2) Be honest with your appraisal of your kids. Many parents live in denial of their kids’ behaviors until it is too late, because they either don’t want to think they’ve failed as parents or don’t want to see their kids as having problems.
3) Talk to your kids about these types of activities and ask them their feelings about it. Ask them if they know any peers who may have engaged in sexting, and how they view them. If they don’t want to give names, respect that.
4) If your child has had a tendency to hide behaviors from you, request random searches of his or her phone and computer data. While they may have an issue with this, if they have nothing to hide, they should understand that you are doing it to protect them and you.
5) Understand that while your child may be in denial, sexting is a behavior that communicates deeper issues and a lack of confidence and self-respect. Arrogance IS a protective emotion. Be careful not to shame or humiliate them. Help them to realize the dangers and deeper issues.
6) Be willing to get help from a professional. Many times, you are too close to your kids to help them look at these issues and resolve them.”

As parents, you are responsible for what your children are doing, even when on their cell phone.  Things have certainly changed since my children were teenagers, and now that I have teenage grandchildren, it can be pretty darn scary to think about all that goes on!

Read more: http://www.momlogic.com/2010/07/sexting_101_what_you_need_to_know_as_a_parent.php?utm_source=feedburner&utm_medium=feed&utm_campaign=Feed%3A+Momlogic+%28MomLogic%29#ixzz0sj9fNUQf

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On MomLogic from Stacey Doss regarding the California versus Ohio battle for Vanessa Doss Adoption Custody Lawsuit: “The California court has passed the buck and given the entire case to Ohio. The Ohio judge has decided that they will put Vanessa into foster care. The birth father will have night visits with Vanessa.  Vanessa will likely be placed with the birth father’s mother. The California court is vacating its order to keep Vanessa with me as of July 16, 2010. The court chose July 16th to give us time to file with the Court of Appeals in California.  I only have until July 16th to save my daughter.”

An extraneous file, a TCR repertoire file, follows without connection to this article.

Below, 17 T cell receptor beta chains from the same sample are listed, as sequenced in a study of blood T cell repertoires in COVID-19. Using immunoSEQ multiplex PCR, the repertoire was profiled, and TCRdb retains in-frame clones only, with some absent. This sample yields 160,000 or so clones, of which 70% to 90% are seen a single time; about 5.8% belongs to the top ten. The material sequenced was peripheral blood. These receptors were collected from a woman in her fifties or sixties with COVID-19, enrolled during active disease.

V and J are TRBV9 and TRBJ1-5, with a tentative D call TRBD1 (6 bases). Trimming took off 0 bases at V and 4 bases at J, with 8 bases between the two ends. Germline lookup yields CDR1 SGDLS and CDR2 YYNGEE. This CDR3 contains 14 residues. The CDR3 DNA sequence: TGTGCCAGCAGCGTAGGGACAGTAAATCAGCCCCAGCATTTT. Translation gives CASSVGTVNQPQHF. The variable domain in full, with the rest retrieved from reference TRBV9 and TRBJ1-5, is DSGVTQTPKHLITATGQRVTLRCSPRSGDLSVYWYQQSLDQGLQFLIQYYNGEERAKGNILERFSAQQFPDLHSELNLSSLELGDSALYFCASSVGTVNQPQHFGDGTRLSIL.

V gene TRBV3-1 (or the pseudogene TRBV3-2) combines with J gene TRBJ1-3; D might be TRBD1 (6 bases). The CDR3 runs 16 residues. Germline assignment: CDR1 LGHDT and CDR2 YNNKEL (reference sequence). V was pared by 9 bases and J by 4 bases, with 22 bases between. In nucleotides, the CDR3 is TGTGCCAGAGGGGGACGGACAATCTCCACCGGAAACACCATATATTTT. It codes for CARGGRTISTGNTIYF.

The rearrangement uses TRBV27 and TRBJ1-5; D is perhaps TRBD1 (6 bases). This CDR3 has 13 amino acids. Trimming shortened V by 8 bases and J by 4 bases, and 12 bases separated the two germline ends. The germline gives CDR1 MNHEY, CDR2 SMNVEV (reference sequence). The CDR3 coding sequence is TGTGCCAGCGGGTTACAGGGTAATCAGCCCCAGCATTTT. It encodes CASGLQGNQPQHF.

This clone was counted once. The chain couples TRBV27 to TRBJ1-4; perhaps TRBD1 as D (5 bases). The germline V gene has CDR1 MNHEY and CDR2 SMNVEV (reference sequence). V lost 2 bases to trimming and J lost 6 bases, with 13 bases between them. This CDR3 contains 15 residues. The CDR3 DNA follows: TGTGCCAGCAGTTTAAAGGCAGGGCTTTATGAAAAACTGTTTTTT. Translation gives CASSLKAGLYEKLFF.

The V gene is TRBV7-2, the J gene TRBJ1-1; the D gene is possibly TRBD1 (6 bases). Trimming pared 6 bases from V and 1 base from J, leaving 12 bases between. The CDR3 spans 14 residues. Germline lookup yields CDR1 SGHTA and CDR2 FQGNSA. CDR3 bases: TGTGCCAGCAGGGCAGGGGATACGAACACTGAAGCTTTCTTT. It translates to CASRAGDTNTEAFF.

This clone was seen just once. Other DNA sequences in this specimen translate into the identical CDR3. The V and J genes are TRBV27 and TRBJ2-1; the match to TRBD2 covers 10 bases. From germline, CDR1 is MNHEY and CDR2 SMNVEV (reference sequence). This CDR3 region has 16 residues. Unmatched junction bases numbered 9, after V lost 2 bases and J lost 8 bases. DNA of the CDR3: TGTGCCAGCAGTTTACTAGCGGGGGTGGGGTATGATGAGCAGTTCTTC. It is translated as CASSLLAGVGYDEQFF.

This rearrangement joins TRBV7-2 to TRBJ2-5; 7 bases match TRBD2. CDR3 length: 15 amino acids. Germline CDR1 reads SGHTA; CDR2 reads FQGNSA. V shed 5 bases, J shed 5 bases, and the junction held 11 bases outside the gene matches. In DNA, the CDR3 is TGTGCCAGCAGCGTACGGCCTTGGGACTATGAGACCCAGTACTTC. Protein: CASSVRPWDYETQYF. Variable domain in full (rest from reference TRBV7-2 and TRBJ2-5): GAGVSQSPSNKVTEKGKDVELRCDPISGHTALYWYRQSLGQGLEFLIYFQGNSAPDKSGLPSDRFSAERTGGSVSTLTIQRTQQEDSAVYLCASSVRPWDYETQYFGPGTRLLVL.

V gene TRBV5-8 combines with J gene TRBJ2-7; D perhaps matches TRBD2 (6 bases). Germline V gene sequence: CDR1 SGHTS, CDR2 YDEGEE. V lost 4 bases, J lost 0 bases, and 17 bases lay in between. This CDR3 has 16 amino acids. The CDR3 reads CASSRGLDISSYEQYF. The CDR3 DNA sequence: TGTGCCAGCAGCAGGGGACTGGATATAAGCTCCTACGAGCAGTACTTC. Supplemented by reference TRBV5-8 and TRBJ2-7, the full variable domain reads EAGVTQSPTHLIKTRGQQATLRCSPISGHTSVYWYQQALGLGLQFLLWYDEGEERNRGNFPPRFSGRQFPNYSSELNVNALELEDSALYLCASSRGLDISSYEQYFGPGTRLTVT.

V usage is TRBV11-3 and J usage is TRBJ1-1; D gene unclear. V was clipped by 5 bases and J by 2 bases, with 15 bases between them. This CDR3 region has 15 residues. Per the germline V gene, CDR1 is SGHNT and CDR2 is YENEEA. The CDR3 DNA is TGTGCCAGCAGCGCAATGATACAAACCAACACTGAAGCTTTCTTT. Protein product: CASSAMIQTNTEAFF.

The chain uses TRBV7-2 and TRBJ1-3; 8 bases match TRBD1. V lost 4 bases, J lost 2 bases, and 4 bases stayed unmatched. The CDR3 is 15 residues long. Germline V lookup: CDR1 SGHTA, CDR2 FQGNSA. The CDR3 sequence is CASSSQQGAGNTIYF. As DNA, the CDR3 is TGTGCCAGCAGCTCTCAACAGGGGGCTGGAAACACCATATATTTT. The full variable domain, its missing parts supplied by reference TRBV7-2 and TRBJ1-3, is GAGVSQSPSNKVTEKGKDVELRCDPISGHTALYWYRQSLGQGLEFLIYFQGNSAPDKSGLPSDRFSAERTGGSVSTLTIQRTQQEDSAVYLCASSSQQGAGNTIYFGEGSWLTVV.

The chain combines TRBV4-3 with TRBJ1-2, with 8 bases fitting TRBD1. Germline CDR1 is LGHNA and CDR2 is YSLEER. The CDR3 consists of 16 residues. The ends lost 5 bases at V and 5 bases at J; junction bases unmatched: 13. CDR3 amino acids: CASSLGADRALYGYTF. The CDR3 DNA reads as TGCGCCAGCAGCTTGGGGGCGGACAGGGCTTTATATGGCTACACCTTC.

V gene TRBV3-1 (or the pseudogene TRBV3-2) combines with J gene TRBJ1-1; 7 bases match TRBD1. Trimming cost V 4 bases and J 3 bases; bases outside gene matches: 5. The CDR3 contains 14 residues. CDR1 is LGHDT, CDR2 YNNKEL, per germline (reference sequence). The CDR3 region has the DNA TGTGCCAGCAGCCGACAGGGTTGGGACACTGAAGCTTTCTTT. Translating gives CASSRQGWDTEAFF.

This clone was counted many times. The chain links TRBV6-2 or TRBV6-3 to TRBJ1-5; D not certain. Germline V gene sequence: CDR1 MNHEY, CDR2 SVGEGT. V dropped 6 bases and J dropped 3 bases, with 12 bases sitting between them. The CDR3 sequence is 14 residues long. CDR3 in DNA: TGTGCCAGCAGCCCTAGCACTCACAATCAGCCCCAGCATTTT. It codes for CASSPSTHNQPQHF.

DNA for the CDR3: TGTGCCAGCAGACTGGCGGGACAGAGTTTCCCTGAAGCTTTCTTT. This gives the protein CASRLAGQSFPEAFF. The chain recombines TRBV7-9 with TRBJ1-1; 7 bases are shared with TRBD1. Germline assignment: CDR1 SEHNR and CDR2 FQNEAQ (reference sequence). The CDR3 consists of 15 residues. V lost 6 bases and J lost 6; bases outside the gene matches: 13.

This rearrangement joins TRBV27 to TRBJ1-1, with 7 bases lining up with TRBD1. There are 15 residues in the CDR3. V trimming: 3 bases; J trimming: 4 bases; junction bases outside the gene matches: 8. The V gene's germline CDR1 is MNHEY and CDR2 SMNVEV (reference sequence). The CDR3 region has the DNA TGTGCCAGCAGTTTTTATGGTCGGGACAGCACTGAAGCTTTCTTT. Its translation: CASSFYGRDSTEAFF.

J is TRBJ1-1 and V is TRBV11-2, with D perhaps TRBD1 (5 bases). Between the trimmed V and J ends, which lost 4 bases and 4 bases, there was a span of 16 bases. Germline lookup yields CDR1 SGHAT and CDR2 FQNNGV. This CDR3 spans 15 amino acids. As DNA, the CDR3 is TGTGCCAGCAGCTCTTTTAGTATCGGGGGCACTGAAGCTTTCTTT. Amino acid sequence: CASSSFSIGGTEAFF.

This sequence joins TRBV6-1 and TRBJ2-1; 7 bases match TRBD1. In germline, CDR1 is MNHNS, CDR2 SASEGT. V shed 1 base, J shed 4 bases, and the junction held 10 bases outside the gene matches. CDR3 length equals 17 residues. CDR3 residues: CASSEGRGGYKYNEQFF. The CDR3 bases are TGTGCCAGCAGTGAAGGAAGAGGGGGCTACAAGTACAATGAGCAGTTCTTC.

This is a case where a little girl who has been living with the only mother she knows since June 2008, may end up in the hands of foster care in Ohio!  How is this in the child’s best interests?  It seems that when the biological mother of Vanessa gave her up for adoption she lied to the adoption agency saying that she had a one night stand and did not know the biological father of the child, enabling her to give the baby up for adoption in Ohio.    Stacy Doss, the adoptive mother from California has been fighting a battle since the biological father came forward to claim his parental rights.

Laws about birth parents’ rights vary from state to state, but in Ohio, the burden is on the biological father to register with the state. A birth father has up to 10 months (beginning a month after his child’s birth) to sign the “Putative Father Registry,” which protects his parental rights in case the birth mother doesn’t identify (or intentionally misidentifies) the birth father.  If Mills signed this Registry, his parental rights are still intact. That doesn’t necessarily guarantee he’ll gain custody, but it means Stacey faces an emotionally difficult and financially draining road to justice. She has hired seven attorneys to fight this case, preparing for the worst. “I’m in big trouble,” she says. “It doesn’t look like California is going to stand up for this baby.”